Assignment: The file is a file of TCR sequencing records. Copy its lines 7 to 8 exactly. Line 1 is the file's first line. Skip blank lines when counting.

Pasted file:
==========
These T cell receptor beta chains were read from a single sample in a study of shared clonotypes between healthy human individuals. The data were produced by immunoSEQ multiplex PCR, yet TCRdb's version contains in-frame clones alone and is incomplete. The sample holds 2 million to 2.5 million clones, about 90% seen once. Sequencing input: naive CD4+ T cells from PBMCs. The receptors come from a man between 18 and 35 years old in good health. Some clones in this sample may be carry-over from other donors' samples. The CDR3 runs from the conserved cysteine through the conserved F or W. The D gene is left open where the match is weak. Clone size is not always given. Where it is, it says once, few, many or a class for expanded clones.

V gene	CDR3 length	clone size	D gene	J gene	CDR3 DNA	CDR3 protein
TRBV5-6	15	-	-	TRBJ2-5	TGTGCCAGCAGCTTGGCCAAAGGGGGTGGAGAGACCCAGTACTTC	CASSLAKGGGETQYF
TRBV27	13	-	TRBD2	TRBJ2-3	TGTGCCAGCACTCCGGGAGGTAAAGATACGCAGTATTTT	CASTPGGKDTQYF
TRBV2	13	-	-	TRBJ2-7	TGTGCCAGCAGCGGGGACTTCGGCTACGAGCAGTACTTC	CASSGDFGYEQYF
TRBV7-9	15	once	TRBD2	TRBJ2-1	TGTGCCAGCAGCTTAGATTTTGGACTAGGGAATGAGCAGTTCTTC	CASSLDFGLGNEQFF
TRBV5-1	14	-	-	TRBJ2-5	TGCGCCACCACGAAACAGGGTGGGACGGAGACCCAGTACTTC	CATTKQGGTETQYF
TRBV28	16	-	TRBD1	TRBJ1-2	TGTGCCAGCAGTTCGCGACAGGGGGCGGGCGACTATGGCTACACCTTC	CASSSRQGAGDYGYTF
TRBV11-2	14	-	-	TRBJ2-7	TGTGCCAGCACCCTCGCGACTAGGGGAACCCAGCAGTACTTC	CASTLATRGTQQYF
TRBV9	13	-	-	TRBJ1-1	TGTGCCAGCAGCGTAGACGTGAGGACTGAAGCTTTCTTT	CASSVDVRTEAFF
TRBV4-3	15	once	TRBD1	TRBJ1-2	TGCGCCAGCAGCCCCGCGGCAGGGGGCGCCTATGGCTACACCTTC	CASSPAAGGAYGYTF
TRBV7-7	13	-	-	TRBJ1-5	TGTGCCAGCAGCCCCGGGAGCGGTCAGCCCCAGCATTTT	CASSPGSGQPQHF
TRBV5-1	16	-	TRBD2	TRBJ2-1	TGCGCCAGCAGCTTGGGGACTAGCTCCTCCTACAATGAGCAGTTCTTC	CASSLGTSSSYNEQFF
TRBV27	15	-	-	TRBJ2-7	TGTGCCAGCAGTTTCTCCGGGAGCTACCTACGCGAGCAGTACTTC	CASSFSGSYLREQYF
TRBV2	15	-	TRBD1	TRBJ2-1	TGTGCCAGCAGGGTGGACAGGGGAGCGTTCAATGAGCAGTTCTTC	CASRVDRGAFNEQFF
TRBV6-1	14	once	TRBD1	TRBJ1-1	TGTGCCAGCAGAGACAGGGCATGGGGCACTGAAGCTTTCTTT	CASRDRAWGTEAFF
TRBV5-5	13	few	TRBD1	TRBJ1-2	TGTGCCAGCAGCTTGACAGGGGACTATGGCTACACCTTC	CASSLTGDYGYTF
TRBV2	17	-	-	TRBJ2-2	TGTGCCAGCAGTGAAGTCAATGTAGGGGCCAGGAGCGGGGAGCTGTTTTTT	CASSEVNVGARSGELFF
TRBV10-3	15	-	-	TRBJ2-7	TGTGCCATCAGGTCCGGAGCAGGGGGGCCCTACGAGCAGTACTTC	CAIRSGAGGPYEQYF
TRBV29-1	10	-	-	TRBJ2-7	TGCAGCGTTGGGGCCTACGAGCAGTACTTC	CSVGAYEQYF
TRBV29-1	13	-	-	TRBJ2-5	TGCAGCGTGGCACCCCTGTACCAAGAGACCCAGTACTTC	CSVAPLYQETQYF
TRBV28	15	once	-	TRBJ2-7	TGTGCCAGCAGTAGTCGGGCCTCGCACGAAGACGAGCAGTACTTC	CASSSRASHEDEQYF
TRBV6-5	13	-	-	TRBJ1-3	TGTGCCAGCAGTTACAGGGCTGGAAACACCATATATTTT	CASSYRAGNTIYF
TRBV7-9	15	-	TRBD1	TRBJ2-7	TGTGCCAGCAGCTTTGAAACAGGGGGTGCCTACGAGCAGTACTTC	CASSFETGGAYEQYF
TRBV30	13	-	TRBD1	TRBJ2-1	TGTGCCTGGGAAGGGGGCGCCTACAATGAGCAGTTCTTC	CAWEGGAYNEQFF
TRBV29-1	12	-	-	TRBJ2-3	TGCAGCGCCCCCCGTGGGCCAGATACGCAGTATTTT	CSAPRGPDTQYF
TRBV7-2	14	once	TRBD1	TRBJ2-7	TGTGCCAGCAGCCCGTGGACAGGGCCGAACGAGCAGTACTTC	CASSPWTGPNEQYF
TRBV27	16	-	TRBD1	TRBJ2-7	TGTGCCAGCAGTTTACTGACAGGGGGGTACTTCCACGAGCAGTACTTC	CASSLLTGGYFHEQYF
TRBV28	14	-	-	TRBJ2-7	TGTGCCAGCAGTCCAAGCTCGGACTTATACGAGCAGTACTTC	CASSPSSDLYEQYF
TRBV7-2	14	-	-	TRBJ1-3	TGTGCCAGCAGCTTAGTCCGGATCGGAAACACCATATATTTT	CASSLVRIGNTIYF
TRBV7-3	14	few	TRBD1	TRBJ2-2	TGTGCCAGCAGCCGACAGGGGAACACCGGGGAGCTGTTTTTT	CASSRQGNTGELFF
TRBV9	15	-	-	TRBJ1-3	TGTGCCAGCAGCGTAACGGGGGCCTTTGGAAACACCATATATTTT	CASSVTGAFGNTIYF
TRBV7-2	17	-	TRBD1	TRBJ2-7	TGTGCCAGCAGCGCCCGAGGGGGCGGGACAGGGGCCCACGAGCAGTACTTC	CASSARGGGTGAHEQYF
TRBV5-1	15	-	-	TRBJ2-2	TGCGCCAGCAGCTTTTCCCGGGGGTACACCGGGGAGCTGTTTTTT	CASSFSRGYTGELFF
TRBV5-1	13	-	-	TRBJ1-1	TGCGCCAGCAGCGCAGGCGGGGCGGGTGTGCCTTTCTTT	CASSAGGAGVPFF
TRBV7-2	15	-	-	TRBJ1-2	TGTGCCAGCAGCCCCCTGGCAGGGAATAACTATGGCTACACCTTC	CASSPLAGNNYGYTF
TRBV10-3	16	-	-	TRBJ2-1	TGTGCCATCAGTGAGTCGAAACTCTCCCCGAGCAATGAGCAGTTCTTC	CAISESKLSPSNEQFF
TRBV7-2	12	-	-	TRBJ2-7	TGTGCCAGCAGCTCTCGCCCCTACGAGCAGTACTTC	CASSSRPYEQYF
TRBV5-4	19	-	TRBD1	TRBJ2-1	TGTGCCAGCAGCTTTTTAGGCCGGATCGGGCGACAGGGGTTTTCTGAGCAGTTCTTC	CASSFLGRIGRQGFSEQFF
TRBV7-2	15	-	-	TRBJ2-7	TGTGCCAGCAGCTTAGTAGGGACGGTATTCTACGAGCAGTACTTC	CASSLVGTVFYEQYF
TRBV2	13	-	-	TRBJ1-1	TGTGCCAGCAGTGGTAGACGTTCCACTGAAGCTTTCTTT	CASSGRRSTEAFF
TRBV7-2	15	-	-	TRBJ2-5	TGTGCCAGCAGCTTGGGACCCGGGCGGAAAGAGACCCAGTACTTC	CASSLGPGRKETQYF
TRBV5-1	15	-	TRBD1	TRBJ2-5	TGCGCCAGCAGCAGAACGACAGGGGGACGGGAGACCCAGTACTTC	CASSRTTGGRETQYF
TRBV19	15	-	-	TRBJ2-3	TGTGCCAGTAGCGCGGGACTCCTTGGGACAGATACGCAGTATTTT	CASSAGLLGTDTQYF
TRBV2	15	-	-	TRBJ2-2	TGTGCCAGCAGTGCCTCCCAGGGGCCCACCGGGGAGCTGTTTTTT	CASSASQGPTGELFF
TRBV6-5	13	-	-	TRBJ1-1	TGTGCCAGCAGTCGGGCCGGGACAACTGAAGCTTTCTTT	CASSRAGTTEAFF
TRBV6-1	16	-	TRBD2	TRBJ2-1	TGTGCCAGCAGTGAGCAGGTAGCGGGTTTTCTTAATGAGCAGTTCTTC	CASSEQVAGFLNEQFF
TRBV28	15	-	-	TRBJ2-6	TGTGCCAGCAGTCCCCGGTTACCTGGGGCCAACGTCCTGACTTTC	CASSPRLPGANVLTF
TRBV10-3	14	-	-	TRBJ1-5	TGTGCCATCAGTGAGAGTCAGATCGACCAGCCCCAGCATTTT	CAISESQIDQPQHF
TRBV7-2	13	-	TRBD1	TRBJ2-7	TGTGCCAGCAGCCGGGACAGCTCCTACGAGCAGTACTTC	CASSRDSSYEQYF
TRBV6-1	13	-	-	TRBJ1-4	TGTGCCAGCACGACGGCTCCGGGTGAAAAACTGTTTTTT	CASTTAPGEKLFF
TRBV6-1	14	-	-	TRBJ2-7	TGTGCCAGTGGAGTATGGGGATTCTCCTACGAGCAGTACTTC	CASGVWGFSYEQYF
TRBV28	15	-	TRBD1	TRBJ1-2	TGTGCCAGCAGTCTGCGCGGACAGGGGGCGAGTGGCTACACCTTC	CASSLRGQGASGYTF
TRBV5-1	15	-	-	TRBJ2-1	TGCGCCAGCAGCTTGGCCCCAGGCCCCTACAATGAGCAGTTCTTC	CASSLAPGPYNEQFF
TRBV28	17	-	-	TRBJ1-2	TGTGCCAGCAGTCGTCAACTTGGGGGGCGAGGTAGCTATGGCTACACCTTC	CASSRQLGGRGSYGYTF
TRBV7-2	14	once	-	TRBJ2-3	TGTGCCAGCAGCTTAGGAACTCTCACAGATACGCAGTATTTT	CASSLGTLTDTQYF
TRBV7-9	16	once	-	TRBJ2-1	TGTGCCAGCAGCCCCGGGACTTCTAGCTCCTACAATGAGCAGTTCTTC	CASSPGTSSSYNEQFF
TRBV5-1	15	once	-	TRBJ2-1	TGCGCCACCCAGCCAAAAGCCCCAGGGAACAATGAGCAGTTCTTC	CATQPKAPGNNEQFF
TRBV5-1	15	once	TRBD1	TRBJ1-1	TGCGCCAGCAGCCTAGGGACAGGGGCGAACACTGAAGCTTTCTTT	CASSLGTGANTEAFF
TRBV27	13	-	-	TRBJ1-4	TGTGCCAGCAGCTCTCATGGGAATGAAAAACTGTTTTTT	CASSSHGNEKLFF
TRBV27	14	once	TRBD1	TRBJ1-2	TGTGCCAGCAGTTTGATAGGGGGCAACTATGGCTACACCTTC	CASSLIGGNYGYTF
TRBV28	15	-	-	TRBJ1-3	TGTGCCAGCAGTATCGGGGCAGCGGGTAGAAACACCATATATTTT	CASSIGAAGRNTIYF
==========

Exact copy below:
TRBV5-1	14	-	-	TRBJ2-5	TGCGCCACCACGAAACAGGGTGGGACGGAGACCCAGTACTTC	CATTKQGGTETQYF
TRBV28	16	-	TRBD1	TRBJ1-2	TGTGCCAGCAGTTCGCGACAGGGGGCGGGCGACTATGGCTACACCTTC	CASSSRQGAGDYGYTF